This is dub poetry: bold and musical, funny and furious.
This collection brings together the work of nine inventive and brilliant poets who defined and drove the dub poetry genre. From the Caribbean, Canada and the UK, the poetry in this collection spans forty years, as dub became a powerful cultural and creative force.
With roots in the reggae culture of 1970s Kingston, dub poetry uses the vivid expressions of everyday spoken language to describe and challenge the experience of life on the margins. Early dub poetry took on police violence, slums and poverty. Later, as Caribbean migrants arrived in countries like Britain and Canada, dub poets faced new issues: racism, discrimination and hostility. Over four difficult decades, dub gave marginalised people a voice for their anger, defiance and creativity. It was the soundtrack to post-Windrush culture.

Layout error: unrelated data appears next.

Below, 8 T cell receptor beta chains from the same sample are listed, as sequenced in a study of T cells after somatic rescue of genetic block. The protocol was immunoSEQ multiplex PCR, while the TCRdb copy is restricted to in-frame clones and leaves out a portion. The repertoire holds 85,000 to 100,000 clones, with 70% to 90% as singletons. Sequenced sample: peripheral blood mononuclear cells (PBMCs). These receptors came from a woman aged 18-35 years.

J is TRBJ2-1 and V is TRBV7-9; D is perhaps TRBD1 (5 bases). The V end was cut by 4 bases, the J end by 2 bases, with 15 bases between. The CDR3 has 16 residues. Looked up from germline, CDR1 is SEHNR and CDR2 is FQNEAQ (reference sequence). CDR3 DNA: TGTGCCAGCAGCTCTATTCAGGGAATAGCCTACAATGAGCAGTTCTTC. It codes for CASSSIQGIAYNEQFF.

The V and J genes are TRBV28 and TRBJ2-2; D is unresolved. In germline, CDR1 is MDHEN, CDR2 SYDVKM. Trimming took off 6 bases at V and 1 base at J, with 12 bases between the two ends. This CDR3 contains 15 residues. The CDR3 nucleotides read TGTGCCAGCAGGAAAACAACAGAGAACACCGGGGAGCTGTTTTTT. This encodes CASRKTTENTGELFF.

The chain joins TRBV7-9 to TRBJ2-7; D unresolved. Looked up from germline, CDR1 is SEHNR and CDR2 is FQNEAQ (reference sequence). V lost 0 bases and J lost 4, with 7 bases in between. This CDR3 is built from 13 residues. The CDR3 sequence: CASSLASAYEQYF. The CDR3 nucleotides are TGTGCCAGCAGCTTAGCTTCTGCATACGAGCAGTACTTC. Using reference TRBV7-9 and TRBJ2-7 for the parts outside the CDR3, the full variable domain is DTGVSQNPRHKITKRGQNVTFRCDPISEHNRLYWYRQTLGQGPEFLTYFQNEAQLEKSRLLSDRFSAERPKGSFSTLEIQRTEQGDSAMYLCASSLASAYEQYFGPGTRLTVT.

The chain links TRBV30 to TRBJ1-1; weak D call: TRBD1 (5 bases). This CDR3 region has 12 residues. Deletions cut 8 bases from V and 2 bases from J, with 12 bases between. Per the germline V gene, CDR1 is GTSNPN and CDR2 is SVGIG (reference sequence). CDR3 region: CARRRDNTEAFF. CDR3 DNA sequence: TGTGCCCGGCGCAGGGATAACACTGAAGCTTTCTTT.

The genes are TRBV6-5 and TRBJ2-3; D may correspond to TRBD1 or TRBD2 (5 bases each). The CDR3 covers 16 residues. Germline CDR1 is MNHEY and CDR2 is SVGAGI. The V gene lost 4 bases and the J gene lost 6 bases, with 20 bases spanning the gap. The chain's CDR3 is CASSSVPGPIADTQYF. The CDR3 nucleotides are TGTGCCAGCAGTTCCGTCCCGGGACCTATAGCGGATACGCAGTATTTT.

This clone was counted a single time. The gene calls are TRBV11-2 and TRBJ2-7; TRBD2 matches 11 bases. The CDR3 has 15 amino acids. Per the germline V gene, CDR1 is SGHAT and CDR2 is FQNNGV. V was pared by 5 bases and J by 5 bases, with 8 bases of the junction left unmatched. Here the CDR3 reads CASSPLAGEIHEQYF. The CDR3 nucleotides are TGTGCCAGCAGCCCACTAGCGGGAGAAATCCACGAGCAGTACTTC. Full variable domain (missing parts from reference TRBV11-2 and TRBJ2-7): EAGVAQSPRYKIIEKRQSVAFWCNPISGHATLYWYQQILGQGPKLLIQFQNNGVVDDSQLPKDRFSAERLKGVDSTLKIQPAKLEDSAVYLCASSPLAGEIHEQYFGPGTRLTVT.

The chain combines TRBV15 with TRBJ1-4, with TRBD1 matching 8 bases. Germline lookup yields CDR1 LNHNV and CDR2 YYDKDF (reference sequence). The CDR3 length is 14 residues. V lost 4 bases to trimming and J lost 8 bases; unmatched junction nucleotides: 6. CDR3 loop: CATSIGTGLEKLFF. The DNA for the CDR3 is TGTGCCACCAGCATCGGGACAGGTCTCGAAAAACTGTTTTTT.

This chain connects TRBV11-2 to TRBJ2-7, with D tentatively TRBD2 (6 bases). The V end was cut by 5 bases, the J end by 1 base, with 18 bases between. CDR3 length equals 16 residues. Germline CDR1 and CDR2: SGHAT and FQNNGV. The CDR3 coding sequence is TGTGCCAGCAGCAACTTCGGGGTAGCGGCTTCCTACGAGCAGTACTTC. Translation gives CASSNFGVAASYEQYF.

Serious and humorous, alive and urgent, here is the very best of dub poetry.
The poets included in this collection are: Oku Onuora, Mikey Smith, Mutabaruka, Jean 'Binta' Breeze, James Berry, Benjamin Zephaniah, Ahdri Zhina Mandiela, Lillian Allen and Afua Cooper.